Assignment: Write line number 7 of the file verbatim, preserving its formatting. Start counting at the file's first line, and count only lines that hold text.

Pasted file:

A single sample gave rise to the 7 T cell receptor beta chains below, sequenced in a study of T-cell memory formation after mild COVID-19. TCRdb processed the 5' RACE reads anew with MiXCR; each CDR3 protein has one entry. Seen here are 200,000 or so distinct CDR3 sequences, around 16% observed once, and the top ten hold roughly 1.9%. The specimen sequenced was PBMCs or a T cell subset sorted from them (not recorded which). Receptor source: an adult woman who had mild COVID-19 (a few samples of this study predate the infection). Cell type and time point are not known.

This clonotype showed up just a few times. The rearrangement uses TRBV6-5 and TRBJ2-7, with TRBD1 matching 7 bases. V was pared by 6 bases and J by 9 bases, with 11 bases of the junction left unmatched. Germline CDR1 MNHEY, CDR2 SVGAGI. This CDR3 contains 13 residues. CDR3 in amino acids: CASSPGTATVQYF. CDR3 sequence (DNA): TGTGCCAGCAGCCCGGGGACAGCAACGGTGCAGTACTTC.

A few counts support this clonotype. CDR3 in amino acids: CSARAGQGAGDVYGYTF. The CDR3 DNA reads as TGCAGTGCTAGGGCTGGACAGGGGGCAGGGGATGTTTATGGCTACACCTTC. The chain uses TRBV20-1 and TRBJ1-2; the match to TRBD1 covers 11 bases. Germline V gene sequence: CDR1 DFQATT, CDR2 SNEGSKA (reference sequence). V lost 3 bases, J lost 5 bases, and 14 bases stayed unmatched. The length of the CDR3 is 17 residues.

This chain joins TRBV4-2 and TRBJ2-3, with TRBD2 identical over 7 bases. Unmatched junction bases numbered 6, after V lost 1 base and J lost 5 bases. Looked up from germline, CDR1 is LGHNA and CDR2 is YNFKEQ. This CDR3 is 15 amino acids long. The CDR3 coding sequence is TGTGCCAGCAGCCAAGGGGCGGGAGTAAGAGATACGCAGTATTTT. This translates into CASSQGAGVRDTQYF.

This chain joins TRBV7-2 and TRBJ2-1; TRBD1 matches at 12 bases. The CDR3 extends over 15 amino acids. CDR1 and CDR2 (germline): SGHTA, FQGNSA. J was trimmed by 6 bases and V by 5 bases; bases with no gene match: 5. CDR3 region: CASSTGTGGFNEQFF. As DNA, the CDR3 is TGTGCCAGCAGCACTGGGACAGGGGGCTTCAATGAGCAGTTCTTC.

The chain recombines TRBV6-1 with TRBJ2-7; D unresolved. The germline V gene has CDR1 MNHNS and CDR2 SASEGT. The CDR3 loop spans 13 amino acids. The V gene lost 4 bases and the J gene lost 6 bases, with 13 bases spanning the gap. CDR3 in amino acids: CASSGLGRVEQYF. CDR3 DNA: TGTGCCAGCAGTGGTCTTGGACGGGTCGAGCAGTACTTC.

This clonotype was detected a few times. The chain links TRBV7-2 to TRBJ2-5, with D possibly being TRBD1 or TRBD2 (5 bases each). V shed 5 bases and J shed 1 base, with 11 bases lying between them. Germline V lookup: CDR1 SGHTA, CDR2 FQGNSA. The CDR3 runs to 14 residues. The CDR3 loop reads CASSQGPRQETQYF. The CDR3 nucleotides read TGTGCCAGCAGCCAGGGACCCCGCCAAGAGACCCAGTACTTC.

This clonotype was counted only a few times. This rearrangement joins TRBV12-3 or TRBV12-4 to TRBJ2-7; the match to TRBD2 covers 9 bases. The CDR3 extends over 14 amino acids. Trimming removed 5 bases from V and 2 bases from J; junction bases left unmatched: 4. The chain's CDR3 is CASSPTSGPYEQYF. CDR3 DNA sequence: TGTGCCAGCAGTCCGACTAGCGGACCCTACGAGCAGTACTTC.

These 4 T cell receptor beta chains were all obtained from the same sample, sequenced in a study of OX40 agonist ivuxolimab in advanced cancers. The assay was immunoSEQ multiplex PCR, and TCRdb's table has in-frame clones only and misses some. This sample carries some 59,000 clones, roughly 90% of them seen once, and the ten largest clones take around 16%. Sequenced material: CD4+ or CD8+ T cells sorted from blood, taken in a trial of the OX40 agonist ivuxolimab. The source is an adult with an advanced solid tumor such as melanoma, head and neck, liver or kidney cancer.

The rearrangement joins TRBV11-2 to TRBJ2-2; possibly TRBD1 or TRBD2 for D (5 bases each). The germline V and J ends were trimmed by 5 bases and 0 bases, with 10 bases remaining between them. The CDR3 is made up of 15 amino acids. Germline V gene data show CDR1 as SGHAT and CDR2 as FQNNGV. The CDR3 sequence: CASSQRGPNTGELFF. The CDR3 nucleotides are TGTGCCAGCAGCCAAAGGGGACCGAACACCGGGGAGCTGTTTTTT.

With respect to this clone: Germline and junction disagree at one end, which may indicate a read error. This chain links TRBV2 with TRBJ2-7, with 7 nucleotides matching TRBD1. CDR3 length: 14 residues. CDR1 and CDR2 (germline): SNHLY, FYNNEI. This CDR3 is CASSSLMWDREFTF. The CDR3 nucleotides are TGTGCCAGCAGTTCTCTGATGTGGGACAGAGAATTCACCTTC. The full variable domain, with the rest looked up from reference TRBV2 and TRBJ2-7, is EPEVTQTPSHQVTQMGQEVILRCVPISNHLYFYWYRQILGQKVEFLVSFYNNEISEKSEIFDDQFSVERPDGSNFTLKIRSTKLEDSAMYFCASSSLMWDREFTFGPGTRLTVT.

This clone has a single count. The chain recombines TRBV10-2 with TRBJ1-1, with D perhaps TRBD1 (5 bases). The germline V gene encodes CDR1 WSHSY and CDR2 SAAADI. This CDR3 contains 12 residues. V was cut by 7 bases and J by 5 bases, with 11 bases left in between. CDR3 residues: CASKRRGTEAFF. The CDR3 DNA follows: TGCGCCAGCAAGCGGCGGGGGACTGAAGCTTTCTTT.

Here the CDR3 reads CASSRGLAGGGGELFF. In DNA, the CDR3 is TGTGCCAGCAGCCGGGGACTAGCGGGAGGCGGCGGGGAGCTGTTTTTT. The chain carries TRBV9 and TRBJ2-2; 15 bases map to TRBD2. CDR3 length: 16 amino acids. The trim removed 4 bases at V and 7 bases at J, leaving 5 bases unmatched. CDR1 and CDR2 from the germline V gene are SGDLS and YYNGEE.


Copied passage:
This clonotype was detected a few times. The chain links TRBV7-2 to TRBJ2-5, with D possibly being TRBD1 or TRBD2 (5 bases each). V shed 5 bases and J shed 1 base, with 11 bases lying between them. Germline V lookup: CDR1 SGHTA, CDR2 FQGNSA. The CDR3 runs to 14 residues. The CDR3 loop reads CASSQGPRQETQYF. The CDR3 nucleotides read TGTGCCAGCAGCCAGGGACCCCGCCAAGAGACCCAGTACTTC.